The Wave does something that a lot of American disaster movies rarely do. It develops the characters to the point where you have a genuine investment in them. In this sense, the Wave doesn’t pile on the budget on CGI effects of landmarks getting destroyed by Mother Nature. The Day After Tomorrow, Armageddon, Volcano. They all leave you remembering some of the visual elements involved but don’t leave you remembering any of the characters really. The Wave is more generous. Because of its restraint, and it’s carefully executed construction, it gives you more walking away from it. It gives you some really memorable visual elements but also provides some characters that you will remember as well. And with the synergy of both, the actual disaster has more of an emotional impact and less of a simple feast for the eyes popcorn fodder. 

We discover quite quickly that main character Kristian (Kristoffer Joner) is in a transition in his life. About to leave a geology position that he is very personally invested in to take on a high paying gig with the oil industry. You realize that he is doing this as a sacrifice for his family, to try and give them an upgrade. Likely a giant sacrifice for him that he still struggles with. He finds himself not able to easily walk away from his position, and he couldn’t started the move at worse timing (or best depending on how you would like to frame it). In a perfect situation, Kristian leaves during a really boring period where there is no activity on the computer monitors. But up until the very last minute of him about to get on the ferry boat out of town, there is activity in the mountain. And he physically cannot turn his back on it. This makes sense, someone so passionate about their job, not being able to turn their back on something they spent so many years obsessing over. Even with the conflict that it puts him in with his own family, as shown when he leaves his kids in the car to embark on a helicopter survey of the mountain. He is a man who thinks of work first, and family second. Like a lot of fathers and husbands of course, but not many have the same type of position as Kristian. But it’s a juggling act for Kristian. He undeniably loves his family very much. It’s an internal conflict for him, never really able to balance it effectively.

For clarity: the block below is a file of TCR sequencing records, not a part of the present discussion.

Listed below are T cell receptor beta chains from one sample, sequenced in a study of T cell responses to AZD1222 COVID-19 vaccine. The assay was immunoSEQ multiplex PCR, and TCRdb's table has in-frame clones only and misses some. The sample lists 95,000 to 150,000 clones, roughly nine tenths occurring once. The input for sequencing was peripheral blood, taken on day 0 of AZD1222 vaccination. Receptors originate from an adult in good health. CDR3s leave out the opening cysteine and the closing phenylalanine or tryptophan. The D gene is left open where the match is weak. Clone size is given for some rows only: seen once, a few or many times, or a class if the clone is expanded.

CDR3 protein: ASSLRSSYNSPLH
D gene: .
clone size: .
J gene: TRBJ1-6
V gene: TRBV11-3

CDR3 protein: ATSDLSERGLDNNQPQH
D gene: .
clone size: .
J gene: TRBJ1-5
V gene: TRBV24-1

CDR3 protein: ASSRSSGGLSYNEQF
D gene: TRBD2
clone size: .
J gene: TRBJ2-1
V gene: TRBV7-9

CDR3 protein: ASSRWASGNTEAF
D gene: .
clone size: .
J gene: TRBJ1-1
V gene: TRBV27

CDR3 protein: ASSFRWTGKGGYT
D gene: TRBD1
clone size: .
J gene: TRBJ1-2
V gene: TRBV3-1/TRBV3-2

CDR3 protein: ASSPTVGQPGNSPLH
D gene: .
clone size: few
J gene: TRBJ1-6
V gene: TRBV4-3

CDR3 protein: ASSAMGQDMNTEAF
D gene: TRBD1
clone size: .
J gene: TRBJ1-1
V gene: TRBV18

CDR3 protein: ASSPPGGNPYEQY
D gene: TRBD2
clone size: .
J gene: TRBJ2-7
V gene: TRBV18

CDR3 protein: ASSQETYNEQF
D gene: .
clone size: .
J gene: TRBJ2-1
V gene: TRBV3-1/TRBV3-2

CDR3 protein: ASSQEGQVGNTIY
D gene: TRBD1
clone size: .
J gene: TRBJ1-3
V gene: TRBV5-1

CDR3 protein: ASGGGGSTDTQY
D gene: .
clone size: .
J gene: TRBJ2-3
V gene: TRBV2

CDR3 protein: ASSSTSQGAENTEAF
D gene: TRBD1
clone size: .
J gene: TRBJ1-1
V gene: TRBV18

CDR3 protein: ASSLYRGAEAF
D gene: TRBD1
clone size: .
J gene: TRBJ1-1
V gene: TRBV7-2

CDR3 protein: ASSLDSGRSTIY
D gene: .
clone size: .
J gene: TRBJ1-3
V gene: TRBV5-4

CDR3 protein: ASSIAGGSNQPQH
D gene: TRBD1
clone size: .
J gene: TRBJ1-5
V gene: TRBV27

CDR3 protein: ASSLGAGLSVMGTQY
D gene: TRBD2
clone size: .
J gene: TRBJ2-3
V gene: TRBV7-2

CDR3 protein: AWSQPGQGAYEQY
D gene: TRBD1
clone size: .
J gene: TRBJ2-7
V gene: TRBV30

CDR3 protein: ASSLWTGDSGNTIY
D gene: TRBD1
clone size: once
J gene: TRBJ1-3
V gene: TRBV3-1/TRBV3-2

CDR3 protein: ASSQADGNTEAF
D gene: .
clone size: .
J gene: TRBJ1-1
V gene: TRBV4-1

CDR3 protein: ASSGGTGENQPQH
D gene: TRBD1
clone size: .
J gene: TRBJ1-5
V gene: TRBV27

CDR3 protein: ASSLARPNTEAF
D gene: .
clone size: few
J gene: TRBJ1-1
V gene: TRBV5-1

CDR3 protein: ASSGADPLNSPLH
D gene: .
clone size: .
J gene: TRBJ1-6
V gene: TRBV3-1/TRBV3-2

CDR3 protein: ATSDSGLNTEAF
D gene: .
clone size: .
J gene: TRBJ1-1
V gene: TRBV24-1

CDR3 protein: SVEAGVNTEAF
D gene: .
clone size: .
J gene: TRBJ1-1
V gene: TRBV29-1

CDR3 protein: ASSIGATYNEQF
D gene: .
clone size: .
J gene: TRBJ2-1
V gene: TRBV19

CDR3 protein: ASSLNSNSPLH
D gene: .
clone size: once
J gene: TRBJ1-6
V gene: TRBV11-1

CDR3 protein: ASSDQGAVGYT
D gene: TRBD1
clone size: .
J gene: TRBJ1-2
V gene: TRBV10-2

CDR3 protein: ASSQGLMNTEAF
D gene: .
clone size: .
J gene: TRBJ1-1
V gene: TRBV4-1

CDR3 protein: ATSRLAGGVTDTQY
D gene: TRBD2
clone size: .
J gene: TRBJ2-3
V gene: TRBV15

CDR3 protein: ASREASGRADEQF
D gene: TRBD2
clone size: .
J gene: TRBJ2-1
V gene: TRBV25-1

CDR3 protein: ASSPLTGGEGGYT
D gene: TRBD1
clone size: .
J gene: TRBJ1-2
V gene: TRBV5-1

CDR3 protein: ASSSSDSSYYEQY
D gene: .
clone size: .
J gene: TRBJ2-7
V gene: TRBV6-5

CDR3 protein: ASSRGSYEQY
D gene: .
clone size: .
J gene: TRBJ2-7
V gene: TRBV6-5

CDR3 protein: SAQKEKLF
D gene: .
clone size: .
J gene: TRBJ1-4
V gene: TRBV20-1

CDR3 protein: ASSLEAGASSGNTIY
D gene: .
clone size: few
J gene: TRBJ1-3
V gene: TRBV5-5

The big event doesn’t occur until close to the halfway point of the film. The ten minute clock ticking is a terrifyingly short window to find a safe place. When things unfold at this point, it’s completely tense and gripping. There are lots of interesting things going on at this point too. The things they are doing with water and light are so remarkable here. Some imagery that I can still easily bring up in my mind, and probably will for some time to come.

A unique and thorough production, The Wave is one of the best disaster films to be released in the past 10 years or so without question.

July 18, 2016

Killer Joe

William Friedkin, 2012
Two years before Matthew McConaughey wowed audiences with his Rust Cohle character in HBO's True Detective, he got some reps playing the morally obscure man of law enforcement in title character Killer Joe. Joe is a Dallas police officer who moonlights as a hit-man.

Chris Smith (Emile Hirsch) is in debt to some shady characters and he has reached the end of his rope with time to pay them back. He hires Joe to kill his mother to collect a $50,000 life insurance policy which would be split among himself, his father, and his sister after paying Joe off.

Killer Joe is a film filled with despicable figures. There is really only one redeeming person, that being sister Dottie (Juno Temple). Dottie is sort of written off by her other family members because she is of inferior intellect so she therefore gets some special treatment. But Dottie is surrounded by chaos. Their father (Hayden Church) is a heavy drinker / low-life. Brother Chris is just an untrustworthy dirtbag. Their mother is virtually out of the picture. Joe comes into the situation and it's interesting because while is slightly above them in terms of the social hierarchy, he is not too far above them in the sense that he gravitates to Dottie for companionship. You get a sense that Joe, while he may be a capable hitman, really doesn't have much going on in his own personal life.

It all ends up being a tornado of malevolent deception, with Dottie unfortunately too close to it all. It's an enticing story not because you are so concerned with the characters well-being but you just want to see how it all plays out. It's pretty clear early on that it's not going to work out well for everyone involved in the whole assassination scheme. One of the things I had heard prior to seeing this film was "you'll never look at fried chicken the same again". I had to bring that up, because they were so right. You won't.

Green Room

Jeremy Saulnier, 2016